SQL and non-SQL solve very different problems so this information will help us suggest the best solution to you.

 

well..... i want redis for fast changes in database like when data changes when player has logged in and is playing. data like he has logged in ro not. position and... after certain events or after he disconnected they data will send to sql database.

 

the problem is redis has no tables. it just has keys and values and libraries that let you work with it are not free and data type in it are so limmited(as i resaearched basically you cant send class bjects as values to it and some libraries serialize classes to some formats like json and save that way) and  c# dictionary has the same feature and accepts more datatypes like class objects. the problem is space for dictionary is limited and you cant send lots of data to it. i counted for start my data should keep data about 2000 to 4000 and 2 gigabytes of ram player row data. in a post on a forum i found that someone said class objects has their own place in memory and dictionary just will get the refrence to them so there will be no problem of space.

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It sounds like you have a sever which has some game-like behaviour, and you need to get data to respond to a user's requests at least once every few seconds. You think you want Redis because it provides a caching mechanism as well as a persistence mechanism, which isn't a bad idea. What I'm getting from you so far is that you don't know what to use as a key, and you're worried about serialization/deserialization time for the objects you're storing as values in Redis. Correct me if that's wrong.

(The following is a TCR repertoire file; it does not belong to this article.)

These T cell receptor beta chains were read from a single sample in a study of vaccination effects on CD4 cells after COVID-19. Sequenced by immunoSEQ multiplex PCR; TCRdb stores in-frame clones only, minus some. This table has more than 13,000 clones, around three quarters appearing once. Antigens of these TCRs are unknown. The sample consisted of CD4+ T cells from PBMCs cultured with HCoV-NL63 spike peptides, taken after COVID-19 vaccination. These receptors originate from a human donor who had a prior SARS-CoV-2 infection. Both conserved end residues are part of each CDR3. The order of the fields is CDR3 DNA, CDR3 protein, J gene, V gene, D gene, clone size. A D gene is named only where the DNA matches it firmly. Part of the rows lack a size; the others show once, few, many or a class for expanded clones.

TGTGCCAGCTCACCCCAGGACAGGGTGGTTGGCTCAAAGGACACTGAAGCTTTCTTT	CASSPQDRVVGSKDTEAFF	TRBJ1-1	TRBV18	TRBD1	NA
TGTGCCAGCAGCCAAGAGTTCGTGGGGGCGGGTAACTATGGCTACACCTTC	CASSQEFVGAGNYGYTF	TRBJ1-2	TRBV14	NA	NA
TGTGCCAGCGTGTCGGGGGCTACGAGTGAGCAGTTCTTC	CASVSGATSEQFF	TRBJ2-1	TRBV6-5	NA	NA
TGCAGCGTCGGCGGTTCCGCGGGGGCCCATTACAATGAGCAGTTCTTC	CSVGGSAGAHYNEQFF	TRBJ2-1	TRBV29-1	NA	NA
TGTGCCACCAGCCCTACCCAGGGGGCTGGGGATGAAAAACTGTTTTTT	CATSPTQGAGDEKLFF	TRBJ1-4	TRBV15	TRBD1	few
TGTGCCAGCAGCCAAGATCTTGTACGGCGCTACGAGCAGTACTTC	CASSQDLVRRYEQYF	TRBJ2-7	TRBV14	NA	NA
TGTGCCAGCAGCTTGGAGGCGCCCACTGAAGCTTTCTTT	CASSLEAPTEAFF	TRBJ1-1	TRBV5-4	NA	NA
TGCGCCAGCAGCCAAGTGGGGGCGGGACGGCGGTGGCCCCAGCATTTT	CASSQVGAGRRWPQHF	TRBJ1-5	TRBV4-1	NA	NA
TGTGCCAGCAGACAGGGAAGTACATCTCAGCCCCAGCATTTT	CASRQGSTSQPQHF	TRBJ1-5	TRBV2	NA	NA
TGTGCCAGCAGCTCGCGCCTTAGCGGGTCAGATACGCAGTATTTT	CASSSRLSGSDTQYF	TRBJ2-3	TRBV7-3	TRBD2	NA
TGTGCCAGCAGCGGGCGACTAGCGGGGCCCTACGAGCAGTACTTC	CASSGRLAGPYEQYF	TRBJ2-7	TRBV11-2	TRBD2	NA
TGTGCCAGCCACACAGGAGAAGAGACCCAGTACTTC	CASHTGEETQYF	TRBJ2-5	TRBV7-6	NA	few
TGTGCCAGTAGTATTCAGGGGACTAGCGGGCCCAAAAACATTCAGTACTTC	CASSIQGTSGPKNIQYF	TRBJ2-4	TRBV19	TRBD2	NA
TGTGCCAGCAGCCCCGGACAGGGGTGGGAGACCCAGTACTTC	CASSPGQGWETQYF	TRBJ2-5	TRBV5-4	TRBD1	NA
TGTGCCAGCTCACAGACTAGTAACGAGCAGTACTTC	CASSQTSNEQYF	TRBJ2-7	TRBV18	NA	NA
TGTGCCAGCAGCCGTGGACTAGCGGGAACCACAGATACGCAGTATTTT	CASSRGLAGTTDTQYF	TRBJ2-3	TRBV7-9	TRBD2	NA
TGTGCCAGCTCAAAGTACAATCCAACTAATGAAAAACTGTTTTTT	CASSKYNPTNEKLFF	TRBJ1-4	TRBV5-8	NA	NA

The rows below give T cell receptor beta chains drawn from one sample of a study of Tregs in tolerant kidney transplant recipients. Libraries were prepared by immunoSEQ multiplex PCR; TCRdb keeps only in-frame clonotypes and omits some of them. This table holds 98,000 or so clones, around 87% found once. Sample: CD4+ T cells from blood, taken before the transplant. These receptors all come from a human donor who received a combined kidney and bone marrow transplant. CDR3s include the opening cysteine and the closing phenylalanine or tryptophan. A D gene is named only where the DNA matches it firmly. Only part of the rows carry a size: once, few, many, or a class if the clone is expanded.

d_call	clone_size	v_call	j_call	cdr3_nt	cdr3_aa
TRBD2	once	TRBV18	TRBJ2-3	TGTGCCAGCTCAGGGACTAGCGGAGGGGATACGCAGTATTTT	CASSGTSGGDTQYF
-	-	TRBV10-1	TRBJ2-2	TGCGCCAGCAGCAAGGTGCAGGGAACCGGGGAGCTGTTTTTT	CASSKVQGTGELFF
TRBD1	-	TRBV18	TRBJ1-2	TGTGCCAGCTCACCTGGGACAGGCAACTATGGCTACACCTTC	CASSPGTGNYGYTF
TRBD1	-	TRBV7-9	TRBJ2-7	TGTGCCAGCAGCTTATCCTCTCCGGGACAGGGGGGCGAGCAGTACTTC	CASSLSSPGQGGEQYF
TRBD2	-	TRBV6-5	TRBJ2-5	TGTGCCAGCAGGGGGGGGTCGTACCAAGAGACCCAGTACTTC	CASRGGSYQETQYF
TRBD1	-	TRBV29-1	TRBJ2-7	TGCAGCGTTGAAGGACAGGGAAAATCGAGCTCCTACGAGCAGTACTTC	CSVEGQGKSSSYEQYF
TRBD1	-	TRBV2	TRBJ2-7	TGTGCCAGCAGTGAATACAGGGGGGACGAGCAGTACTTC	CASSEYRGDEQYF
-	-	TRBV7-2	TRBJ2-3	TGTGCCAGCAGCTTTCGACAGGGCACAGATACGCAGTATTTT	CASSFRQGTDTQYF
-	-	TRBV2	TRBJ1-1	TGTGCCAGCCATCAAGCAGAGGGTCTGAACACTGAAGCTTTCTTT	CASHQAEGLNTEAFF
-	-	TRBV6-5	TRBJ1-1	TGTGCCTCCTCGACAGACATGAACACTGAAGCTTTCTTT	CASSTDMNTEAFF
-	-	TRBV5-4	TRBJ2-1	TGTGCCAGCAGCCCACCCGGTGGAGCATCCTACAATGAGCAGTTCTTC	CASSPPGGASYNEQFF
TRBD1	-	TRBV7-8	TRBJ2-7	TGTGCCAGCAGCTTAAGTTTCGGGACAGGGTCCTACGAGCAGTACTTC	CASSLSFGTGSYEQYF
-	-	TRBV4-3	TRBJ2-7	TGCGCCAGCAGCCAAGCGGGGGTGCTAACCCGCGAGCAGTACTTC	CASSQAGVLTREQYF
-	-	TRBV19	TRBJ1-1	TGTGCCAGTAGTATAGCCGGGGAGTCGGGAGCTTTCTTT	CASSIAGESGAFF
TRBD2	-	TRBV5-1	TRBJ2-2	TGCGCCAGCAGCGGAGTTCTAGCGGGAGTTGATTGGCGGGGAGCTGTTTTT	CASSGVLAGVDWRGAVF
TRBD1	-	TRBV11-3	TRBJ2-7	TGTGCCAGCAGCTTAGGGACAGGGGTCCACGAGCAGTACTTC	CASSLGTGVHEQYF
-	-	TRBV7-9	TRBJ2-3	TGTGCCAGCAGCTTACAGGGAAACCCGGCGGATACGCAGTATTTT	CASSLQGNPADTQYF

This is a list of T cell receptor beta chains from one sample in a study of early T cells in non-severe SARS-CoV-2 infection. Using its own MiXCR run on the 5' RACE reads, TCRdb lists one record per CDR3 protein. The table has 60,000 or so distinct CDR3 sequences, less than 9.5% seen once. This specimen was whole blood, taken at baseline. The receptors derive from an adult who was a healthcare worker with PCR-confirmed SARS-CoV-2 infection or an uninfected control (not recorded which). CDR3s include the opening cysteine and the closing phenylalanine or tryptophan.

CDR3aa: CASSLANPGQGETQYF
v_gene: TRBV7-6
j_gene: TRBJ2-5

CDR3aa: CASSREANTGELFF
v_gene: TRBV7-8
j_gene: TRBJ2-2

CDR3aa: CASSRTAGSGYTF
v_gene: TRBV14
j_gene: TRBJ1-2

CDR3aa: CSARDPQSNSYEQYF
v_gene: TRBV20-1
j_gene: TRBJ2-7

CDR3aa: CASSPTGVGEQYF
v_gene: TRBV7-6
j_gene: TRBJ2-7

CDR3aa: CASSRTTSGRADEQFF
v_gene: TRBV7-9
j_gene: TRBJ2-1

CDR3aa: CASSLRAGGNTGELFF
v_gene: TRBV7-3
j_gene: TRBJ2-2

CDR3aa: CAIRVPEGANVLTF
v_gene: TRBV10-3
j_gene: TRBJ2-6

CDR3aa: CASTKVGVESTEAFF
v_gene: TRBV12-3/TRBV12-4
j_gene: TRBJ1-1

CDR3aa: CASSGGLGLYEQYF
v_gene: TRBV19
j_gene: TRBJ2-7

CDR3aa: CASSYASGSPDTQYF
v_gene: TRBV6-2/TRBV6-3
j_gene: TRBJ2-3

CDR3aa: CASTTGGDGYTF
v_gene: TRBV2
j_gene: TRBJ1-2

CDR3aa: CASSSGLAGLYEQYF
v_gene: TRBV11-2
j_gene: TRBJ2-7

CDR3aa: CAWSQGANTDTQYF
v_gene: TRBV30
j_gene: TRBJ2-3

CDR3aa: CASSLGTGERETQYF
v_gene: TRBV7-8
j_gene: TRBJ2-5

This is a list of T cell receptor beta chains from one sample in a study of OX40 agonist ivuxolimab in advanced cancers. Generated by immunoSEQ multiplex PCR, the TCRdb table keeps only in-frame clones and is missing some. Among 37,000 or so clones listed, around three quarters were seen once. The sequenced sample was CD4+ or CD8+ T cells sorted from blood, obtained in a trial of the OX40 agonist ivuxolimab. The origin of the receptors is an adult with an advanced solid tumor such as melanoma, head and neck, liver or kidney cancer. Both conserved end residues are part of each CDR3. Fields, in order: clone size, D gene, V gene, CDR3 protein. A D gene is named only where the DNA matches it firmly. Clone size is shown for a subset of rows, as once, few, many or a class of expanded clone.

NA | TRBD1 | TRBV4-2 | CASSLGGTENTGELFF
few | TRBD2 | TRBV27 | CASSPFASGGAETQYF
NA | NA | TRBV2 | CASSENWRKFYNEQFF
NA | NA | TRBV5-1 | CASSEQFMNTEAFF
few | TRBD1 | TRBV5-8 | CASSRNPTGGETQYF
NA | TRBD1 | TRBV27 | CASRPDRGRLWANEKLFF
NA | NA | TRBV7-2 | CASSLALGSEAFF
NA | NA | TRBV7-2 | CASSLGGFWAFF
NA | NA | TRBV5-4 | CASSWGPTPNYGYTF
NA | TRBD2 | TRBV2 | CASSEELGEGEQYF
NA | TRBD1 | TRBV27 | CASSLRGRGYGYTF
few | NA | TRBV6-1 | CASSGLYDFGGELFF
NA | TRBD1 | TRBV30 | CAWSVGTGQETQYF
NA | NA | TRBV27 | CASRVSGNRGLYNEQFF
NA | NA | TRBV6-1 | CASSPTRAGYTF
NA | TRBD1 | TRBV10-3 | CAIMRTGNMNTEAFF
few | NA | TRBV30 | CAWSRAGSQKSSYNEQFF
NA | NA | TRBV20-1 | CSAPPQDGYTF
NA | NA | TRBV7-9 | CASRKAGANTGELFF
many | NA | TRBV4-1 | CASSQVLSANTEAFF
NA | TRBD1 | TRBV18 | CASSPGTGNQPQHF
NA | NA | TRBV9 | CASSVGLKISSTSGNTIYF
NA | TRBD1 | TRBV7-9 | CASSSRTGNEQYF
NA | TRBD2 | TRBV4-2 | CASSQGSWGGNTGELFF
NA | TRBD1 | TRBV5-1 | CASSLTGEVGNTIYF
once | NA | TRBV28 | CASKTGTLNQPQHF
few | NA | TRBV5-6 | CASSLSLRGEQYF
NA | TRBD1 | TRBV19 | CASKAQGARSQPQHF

Let's take a step back. What is the data you want to store (as in, if you were going to make one or more C# classes that represented it, what properties and private fields would these classes have)? How do you want to be able to look this data up (as in, what would go in the WHERE ... clause if you were to search for this data in an SQL database)? And how often do you expect to be making such queries (don't forget the appropriate units; this is a # of queries per second per user, usually)?

 

If you can answer those, you'll start to develop a clearer idea of what your requirements are. There's nothing wrong with Redis AFAIK, so you just need to figure out how to use it with your dataset.

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A few corrections to your misunderstanding here:

 

The reason why Redis is fast is not because it's a NoSQL Database, it's because it's an in-memory database.  If someone implemented an in-memory, scalable SQL database, it will be fast too.

 

NoSQL does not have to be a KV-driven, or document-based database as people have started to commonly refer this as.  There's also a graph database (e.g Neo4j).  It's a bucket term for any kind of database that are not using relational tables to store its data.